Weekend reading: term vs whole life, retirement planning, and more

Share this post

Hi and welcome to weekend reading, where we share some of the best posts we read over the past week. We hope you enjoy them as much as we did. If you haven’t already, please consider following us on TwitterFacebook, and Google+, where we share the latest in personal finance, debt, retirement, insurance, tax and investments.

Insurance

Here at AAFS Insurance, we looked at disability insurance riders that you should add to your disability insurance policy. Riders are optional add-ons that improve your policy, and the ones highlighted in the post are essential to a strong policy.

The Canada Life Insurance blog compares whole life to term life insurance. Term insurance is mostly used for protection only, while whole life insurance usually has an investment component to it as well.

Empire Life’s Insuring With Care blog says that summer is not the time to forget about purchasing life insurance, since more fatalities occur on Canadian roads during the summer months than any other time of the year.

Perhaps it’s a controversial topic, but since wealthy individuals have a lower mortality rate than people who live in poor areas, Life Insurance Canada asks if life insurance should be lower for the wealthy?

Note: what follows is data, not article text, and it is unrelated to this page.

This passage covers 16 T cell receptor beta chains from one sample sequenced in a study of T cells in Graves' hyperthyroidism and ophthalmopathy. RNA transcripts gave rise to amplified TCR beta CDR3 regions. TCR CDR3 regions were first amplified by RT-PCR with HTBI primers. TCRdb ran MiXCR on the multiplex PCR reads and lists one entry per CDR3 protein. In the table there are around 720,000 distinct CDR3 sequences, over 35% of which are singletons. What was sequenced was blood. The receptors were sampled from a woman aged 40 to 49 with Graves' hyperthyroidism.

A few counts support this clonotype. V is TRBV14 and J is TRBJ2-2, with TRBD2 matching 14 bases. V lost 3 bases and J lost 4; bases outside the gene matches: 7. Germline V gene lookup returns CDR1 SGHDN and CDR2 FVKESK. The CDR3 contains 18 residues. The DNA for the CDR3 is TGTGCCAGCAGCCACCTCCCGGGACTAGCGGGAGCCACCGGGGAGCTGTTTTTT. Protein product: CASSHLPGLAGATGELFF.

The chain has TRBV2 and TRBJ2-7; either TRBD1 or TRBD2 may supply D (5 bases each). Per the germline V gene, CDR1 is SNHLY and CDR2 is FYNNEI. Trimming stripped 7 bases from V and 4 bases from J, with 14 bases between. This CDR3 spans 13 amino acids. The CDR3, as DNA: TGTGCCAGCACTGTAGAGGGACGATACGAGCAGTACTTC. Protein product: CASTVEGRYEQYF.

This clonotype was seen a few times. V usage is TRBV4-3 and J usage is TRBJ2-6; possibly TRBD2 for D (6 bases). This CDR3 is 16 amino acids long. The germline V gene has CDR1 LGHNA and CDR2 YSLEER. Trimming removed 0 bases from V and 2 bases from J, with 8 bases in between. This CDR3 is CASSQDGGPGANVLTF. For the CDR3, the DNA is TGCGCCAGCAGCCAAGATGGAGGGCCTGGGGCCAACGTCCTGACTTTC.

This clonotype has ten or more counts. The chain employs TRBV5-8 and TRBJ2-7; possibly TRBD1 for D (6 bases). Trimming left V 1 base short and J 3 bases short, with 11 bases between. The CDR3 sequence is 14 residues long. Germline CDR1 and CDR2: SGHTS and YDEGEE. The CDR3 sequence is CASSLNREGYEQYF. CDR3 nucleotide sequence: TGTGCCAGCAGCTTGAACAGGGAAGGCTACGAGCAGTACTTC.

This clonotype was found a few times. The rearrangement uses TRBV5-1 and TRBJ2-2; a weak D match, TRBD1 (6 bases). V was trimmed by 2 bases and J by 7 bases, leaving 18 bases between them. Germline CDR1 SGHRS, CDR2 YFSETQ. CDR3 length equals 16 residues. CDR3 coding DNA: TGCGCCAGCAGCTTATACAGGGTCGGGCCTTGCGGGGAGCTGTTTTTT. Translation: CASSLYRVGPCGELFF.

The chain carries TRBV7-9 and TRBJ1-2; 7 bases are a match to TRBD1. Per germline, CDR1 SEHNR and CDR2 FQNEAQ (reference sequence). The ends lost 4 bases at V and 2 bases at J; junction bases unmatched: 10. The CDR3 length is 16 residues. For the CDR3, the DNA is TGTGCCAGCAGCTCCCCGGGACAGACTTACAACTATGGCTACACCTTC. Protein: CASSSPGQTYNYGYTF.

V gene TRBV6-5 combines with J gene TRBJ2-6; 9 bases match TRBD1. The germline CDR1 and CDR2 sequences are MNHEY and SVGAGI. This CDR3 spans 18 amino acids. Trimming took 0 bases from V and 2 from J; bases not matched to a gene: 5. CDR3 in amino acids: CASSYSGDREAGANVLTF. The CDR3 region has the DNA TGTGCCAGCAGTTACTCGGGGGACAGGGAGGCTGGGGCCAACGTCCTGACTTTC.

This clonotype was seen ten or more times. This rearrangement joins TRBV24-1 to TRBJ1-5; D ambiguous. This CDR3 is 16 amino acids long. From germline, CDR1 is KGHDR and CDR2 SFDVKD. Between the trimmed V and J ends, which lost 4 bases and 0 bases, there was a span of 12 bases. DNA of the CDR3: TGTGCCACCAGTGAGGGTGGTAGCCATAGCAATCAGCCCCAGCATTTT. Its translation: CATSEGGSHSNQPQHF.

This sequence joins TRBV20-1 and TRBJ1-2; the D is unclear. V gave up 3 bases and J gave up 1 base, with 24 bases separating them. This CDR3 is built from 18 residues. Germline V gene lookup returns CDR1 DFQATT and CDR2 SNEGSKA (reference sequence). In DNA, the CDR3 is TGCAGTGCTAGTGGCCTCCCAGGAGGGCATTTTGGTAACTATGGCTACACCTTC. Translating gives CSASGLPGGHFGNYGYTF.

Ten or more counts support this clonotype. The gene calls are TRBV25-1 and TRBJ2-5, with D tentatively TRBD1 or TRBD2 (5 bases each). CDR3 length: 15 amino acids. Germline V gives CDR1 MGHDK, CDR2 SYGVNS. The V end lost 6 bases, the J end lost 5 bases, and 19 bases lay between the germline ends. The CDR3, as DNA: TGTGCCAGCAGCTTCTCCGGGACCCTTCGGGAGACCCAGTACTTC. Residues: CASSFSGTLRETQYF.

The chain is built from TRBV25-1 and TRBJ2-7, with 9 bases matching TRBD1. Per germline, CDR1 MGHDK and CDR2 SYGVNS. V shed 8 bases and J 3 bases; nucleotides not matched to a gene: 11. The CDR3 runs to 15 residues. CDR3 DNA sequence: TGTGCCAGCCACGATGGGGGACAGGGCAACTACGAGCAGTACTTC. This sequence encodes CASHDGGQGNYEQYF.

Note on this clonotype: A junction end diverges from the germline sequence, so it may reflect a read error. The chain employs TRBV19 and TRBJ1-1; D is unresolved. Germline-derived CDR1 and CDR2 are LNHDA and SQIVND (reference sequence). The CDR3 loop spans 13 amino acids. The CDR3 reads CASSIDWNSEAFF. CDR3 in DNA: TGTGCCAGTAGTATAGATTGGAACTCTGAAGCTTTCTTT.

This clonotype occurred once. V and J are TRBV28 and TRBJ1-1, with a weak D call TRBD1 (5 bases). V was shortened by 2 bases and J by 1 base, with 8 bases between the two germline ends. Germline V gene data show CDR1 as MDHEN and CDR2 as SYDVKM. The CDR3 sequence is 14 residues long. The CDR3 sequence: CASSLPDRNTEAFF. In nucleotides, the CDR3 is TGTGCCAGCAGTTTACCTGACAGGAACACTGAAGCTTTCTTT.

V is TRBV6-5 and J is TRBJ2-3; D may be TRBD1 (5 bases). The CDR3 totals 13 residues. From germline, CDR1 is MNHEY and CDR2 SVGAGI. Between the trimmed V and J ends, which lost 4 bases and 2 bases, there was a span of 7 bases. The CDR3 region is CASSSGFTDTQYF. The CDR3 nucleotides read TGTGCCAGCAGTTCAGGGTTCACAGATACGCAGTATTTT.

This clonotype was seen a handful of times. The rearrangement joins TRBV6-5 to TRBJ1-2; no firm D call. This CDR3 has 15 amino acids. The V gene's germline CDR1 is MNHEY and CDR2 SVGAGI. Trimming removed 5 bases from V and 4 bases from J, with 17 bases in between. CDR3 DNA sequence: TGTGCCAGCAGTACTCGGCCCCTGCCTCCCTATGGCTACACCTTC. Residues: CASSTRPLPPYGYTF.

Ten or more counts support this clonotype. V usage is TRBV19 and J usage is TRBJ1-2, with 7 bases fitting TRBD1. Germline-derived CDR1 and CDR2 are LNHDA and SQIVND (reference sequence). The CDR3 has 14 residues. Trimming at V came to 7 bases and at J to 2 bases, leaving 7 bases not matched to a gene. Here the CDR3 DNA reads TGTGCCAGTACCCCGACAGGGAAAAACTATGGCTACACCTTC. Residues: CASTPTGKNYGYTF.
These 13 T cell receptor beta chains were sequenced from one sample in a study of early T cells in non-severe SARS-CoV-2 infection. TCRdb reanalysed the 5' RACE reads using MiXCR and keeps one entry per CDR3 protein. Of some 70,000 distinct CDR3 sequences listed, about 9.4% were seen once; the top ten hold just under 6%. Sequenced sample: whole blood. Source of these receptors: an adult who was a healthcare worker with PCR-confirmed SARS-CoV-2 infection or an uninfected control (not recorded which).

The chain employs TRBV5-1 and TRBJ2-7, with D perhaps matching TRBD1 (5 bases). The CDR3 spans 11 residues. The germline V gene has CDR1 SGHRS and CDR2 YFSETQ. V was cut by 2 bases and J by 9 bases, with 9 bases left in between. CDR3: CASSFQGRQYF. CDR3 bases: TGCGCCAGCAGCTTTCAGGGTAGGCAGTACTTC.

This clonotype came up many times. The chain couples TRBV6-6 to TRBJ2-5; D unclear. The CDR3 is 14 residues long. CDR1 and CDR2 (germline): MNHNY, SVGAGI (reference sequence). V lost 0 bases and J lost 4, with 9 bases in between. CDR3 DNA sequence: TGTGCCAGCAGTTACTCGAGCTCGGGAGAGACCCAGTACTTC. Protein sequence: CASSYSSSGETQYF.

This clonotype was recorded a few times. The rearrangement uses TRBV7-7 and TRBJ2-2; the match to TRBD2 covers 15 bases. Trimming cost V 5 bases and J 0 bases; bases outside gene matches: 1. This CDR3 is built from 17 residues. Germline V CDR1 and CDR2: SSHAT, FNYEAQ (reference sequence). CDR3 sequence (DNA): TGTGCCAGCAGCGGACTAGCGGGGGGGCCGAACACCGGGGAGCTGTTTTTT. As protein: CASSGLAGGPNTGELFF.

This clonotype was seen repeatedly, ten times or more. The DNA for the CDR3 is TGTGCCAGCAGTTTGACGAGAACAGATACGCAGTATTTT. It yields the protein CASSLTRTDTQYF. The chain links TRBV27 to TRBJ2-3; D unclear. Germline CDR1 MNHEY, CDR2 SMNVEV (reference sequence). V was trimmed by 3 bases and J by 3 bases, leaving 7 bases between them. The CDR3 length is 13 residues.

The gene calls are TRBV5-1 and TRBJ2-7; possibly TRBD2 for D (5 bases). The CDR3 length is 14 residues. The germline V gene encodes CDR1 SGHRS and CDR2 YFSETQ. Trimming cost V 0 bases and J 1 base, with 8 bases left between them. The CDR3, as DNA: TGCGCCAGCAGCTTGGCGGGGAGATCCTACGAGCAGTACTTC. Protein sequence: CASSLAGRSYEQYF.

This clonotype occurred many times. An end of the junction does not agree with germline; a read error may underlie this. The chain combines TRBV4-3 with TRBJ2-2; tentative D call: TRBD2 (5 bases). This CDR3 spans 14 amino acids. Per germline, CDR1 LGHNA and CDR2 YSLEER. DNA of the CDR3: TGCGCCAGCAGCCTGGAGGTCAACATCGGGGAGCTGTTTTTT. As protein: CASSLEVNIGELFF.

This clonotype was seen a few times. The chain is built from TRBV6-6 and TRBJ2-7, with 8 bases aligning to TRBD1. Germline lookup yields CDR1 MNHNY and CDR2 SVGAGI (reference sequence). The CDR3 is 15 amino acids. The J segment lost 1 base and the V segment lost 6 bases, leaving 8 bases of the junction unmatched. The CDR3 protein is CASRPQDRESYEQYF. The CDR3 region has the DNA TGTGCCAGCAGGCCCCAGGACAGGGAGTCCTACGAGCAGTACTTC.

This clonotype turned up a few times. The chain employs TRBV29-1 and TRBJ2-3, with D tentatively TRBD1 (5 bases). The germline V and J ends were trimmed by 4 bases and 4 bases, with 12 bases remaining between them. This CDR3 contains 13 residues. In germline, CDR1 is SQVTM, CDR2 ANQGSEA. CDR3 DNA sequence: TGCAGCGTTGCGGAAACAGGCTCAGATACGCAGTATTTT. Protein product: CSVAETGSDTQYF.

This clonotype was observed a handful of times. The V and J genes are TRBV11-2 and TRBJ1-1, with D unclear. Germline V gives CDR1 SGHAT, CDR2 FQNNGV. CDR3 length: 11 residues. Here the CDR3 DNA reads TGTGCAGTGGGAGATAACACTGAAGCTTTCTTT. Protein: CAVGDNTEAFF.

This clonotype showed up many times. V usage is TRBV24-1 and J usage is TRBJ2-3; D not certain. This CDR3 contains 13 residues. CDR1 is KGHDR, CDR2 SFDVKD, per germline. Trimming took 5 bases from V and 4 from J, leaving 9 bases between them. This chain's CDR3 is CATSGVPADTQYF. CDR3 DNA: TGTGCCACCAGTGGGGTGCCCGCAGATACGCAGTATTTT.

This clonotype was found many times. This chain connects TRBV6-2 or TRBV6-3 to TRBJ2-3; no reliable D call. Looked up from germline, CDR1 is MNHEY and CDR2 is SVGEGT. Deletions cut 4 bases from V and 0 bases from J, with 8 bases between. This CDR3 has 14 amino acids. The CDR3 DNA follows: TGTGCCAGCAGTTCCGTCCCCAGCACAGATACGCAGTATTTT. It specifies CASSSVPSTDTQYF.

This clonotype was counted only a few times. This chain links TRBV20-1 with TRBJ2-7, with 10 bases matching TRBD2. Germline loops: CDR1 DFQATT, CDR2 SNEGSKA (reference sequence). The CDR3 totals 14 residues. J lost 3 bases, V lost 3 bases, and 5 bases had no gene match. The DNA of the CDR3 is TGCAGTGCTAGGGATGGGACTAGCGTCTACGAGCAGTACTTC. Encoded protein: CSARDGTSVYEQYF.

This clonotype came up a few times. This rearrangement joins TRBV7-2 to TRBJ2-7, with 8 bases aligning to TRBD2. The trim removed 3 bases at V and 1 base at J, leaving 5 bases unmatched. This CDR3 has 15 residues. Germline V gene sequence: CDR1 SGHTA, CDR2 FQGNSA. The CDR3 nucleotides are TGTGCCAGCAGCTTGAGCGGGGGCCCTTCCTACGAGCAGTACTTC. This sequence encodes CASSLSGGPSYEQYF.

Personal Finance

Barry at Money We Have discusses whether you should use cash or credit for your purchases. Both have their benefits and drawbacks, but if you’re worried about fraud, then using cash is the best way to protect yourself.

If you’re planning for retirement, Kevin at Brighter life says to expect the unexpected, since 69% of Canadians had their retirements impacted by one or more factors. The biggest reason retirement doesn’t go according to plan is because of health concerns, which are usually unexpected.

Investments

Jim at Retire Happy talks about the biggest mistakes investors make. Some of them are chasing past performance and market timing, two things that are proven not to work with historical data.

A report commissioned by Canadian regulators concludes that mutual fund fees hurt investment returns and that the commission structure for advisors should be overhauled.

We hope you enjoy the reads this weekend and be sure to check back next week for a new post. Subscribe to our weekly newsletter on the right side of the page so you don’t miss a single post.